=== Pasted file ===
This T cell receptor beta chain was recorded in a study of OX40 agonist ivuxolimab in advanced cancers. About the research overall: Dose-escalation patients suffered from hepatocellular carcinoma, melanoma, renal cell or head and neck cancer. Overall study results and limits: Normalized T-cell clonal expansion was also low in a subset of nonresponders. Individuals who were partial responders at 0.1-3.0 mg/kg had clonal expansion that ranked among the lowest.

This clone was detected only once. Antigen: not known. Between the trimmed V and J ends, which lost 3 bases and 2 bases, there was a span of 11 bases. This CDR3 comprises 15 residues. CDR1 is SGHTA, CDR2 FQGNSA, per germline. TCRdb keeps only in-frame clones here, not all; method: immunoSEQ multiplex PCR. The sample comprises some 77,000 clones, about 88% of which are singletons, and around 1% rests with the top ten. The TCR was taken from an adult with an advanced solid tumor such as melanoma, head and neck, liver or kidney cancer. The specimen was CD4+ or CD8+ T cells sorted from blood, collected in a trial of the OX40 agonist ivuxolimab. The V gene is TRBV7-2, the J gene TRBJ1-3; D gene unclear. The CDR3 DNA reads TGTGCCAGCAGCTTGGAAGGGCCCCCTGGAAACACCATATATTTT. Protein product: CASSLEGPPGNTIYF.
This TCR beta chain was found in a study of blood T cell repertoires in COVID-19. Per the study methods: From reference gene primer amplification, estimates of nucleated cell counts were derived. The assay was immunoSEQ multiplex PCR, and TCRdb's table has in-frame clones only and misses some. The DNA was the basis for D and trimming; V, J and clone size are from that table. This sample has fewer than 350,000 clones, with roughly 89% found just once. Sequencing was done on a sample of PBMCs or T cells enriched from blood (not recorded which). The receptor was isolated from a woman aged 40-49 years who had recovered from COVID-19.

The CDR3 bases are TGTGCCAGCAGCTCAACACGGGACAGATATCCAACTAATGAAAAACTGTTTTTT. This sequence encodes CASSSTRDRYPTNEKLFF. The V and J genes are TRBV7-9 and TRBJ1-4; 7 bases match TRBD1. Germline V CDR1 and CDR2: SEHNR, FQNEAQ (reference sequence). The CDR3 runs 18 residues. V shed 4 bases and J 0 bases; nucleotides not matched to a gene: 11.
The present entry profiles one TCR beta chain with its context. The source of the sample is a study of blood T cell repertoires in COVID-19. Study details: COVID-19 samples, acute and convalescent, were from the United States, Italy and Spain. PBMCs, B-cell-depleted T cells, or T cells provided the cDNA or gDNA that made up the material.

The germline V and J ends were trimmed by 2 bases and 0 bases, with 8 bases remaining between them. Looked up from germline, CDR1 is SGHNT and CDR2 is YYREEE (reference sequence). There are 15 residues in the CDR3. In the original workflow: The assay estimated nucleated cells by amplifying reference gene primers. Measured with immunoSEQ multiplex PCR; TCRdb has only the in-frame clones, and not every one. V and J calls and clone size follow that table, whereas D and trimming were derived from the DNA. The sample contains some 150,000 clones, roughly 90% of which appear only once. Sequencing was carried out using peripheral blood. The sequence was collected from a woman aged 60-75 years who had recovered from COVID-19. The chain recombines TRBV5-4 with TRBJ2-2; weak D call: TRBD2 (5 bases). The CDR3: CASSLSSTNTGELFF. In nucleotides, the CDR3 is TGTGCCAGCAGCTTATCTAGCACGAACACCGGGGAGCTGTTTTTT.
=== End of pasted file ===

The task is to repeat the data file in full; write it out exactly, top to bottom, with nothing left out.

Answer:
This T cell receptor beta chain was recorded in a study of OX40 agonist ivuxolimab in advanced cancers. About the research overall: Dose-escalation patients suffered from hepatocellular carcinoma, melanoma, renal cell or head and neck cancer. Overall study results and limits: Normalized T-cell clonal expansion was also low in a subset of nonresponders. Individuals who were partial responders at 0.1-3.0 mg/kg had clonal expansion that ranked among the lowest.

This clone was detected only once. Antigen: not known. Between the trimmed V and J ends, which lost 3 bases and 2 bases, there was a span of 11 bases. This CDR3 comprises 15 residues. CDR1 is SGHTA, CDR2 FQGNSA, per germline. TCRdb keeps only in-frame clones here, not all; method: immunoSEQ multiplex PCR. The sample comprises some 77,000 clones, about 88% of which are singletons, and around 1% rests with the top ten. The TCR was taken from an adult with an advanced solid tumor such as melanoma, head and neck, liver or kidney cancer. The specimen was CD4+ or CD8+ T cells sorted from blood, collected in a trial of the OX40 agonist ivuxolimab. The V gene is TRBV7-2, the J gene TRBJ1-3; D gene unclear. The CDR3 DNA reads TGTGCCAGCAGCTTGGAAGGGCCCCCTGGAAACACCATATATTTT. Protein product: CASSLEGPPGNTIYF.
This TCR beta chain was found in a study of blood T cell repertoires in COVID-19. Per the study methods: From reference gene primer amplification, estimates of nucleated cell counts were derived. The assay was immunoSEQ multiplex PCR, and TCRdb's table has in-frame clones only and misses some. The DNA was the basis for D and trimming; V, J and clone size are from that table. This sample has fewer than 350,000 clones, with roughly 89% found just once. Sequencing was done on a sample of PBMCs or T cells enriched from blood (not recorded which). The receptor was isolated from a woman aged 40-49 years who had recovered from COVID-19.

The CDR3 bases are TGTGCCAGCAGCTCAACACGGGACAGATATCCAACTAATGAAAAACTGTTTTTT. This sequence encodes CASSSTRDRYPTNEKLFF. The V and J genes are TRBV7-9 and TRBJ1-4; 7 bases match TRBD1. Germline V CDR1 and CDR2: SEHNR, FQNEAQ (reference sequence). The CDR3 runs 18 residues. V shed 4 bases and J 0 bases; nucleotides not matched to a gene: 11.
The present entry profiles one TCR beta chain with its context. The source of the sample is a study of blood T cell repertoires in COVID-19. Study details: COVID-19 samples, acute and convalescent, were from the United States, Italy and Spain. PBMCs, B-cell-depleted T cells, or T cells provided the cDNA or gDNA that made up the material.

The germline V and J ends were trimmed by 2 bases and 0 bases, with 8 bases remaining between them. Looked up from germline, CDR1 is SGHNT and CDR2 is YYREEE (reference sequence). There are 15 residues in the CDR3. In the original workflow: The assay estimated nucleated cells by amplifying reference gene primers. Measured with immunoSEQ multiplex PCR; TCRdb has only the in-frame clones, and not every one. V and J calls and clone size follow that table, whereas D and trimming were derived from the DNA. The sample contains some 150,000 clones, roughly 90% of which appear only once. Sequencing was carried out using peripheral blood. The sequence was collected from a woman aged 60-75 years who had recovered from COVID-19. The chain recombines TRBV5-4 with TRBJ2-2; weak D call: TRBD2 (5 bases). The CDR3: CASSLSSTNTGELFF. In nucleotides, the CDR3 is TGTGCCAGCAGCTTATCTAGCACGAACACCGGGGAGCTGTTTTTT.